• Place the drained figs, almond flour, cocoa powder, honey or maple syrup, orange zest (if using), vanilla, cinnamon, and salt in a food processor container and blend until the mixture clumps together. Pulse in the walnuts.

  • Line an 8 by 8-inch square baking pan with parchment paper, leaving about a 1-inch overhang. Add the fig mixture to the pan and use damp hands to press the mixture flat, about 3/4-inch thick.

  • Place the pan in the freezer until the contents have firmed up, about 1 hour. Slice into 9 squares. Keep the bars chilled in the refrigerator or freezer.
(Nutrition: 9 servings; 1 bar = 197 calories, 5g protein, 11g fat, 25g carbs, 5g fiber)


Apple Pie Oatmeal


  • 1 cup steel-cut oats 
  • Pinch of salt 
  • 1/3 cup unsweetened, dairy-free milk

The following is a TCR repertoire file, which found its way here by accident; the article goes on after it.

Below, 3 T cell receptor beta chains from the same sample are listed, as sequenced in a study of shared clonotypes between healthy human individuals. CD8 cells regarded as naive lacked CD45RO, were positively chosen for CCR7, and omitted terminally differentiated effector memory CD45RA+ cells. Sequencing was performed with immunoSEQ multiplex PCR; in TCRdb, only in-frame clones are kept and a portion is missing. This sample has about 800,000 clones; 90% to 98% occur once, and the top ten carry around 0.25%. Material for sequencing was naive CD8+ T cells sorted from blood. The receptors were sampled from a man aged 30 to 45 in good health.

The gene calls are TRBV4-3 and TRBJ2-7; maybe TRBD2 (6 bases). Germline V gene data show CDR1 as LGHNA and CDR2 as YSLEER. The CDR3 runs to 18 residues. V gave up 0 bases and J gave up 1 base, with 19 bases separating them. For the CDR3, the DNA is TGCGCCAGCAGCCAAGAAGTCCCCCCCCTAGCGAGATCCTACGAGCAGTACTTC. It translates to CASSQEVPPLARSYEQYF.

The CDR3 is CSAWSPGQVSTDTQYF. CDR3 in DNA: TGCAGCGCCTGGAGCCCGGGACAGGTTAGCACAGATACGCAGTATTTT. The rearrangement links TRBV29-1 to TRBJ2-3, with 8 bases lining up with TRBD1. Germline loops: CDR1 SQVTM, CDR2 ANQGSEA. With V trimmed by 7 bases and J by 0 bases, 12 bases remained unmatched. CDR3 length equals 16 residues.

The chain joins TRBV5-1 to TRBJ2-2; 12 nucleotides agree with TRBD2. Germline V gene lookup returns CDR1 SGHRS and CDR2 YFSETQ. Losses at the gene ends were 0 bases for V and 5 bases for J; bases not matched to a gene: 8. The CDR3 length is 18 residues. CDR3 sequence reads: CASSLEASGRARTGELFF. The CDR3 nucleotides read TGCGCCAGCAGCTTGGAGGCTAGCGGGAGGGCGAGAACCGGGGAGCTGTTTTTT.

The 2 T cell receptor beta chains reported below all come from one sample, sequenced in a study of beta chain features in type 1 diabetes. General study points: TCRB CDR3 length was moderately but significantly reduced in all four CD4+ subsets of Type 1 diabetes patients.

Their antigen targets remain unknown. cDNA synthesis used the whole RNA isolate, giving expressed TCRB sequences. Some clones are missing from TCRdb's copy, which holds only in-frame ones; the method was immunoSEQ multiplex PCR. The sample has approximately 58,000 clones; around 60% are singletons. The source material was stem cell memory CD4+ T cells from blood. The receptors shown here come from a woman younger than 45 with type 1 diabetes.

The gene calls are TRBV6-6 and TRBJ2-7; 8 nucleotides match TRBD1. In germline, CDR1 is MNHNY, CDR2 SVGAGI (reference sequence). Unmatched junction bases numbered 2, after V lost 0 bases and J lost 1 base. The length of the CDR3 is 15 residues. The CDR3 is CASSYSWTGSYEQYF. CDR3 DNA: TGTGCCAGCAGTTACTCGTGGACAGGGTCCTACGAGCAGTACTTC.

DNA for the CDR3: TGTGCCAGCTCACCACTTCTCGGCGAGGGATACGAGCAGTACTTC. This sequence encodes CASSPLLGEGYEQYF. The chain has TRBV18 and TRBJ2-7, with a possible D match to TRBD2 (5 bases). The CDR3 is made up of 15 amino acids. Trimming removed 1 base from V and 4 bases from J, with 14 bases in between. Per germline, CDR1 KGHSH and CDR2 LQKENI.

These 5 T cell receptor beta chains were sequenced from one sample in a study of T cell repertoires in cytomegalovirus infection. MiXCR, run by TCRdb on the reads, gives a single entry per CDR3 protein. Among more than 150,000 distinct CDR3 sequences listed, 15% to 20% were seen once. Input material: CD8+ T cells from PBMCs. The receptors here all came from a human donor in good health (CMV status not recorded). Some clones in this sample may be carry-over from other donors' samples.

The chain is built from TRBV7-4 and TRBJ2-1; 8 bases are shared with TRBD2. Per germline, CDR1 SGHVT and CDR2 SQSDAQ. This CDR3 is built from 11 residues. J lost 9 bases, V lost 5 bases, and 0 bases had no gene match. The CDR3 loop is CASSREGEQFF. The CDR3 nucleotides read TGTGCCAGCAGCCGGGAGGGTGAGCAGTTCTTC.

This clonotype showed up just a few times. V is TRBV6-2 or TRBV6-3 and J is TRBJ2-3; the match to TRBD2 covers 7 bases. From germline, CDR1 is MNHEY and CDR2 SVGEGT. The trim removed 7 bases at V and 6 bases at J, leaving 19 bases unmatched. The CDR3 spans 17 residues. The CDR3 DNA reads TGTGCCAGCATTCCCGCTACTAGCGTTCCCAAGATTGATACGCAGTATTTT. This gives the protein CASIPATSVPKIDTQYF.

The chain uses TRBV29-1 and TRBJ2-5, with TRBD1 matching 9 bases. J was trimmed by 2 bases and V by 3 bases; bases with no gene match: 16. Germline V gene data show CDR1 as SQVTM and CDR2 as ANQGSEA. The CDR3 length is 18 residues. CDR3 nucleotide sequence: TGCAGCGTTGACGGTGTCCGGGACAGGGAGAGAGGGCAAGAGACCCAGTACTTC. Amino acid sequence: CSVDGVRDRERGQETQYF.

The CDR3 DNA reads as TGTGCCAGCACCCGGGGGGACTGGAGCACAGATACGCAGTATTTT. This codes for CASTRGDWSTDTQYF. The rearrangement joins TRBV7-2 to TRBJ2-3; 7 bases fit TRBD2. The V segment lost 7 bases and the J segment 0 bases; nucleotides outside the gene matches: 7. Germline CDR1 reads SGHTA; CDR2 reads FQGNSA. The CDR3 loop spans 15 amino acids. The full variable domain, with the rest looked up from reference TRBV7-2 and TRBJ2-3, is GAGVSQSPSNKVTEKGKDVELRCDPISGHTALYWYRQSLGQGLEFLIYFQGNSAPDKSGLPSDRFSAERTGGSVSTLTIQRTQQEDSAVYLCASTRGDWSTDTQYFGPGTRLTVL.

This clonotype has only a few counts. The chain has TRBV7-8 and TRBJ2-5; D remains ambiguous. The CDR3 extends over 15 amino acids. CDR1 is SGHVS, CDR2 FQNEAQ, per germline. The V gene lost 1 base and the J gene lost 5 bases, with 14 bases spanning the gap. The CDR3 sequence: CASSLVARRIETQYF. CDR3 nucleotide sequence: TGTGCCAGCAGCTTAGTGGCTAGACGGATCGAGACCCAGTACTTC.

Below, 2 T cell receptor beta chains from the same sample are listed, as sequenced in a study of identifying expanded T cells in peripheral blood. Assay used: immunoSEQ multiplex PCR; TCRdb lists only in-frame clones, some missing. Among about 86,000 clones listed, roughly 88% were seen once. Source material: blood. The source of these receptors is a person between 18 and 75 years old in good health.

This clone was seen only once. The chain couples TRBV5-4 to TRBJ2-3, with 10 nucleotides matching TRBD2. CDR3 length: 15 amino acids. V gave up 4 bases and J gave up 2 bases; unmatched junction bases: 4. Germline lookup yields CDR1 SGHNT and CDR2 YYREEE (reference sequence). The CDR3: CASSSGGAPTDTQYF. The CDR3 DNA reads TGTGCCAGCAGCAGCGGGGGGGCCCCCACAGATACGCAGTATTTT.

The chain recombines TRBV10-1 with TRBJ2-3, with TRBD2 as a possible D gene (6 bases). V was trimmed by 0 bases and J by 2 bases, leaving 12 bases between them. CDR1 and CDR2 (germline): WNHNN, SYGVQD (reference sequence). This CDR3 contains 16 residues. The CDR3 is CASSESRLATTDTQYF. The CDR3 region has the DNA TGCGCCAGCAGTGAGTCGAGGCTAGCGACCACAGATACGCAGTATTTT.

• 2 1/2 cups of water 
  • 2 medium apples, chopped 
  • 1 cup grated carrot 
  • 1 teaspoon allspice 
  • 1 teaspoon vanilla extract 
  • 1/2 cup sliced pecans 
  • 8 teaspoons maple syrup


  • Place the steel-cut oats, a pinch of salt, and 2 1/2 cups water in a medium saucepan. Bring to a slight simmer, immediately turn off the heat, and let the oats soak covered overnight. 

  • In the morning, stir the milk, apple, carrot, allspice, and vanilla into the oats. 

  •  Heat over medium-low heat until the oats are warmed through, stirring occasionally. 

  •  Place the oats in serving bowls and top with the pecans and a drizzle of maple syrup. 

  •  Reheat leftovers in a saucepan with additional milk.
(Nutrition: 1/4 recipe = 353 calories, 9g protein, 12g fat, 55g carbs, 12g fiber)


Mayan Chocolate Pudding 


  • 1/2 cup pitted dates 
  •  1/3 cup unsweetened dairy-free milk 
  •  2 medium ripe bananas 
  •  1 avocado
  •  1/4 cup cocoa powder 
  •  1 teaspoon vanilla extract 
  •  1 teaspoon cinnamon 
  •  1/4 teaspoon cayenne 
  •  1/8 teaspoon salt 
  •  1/3 cup chopped unsalted roasted peanuts 
  •  1 cup sliced strawberries 


  •  Place the dates in a bowl, cover them with warm water, and let them soak for 30 minutes. Drain the dates.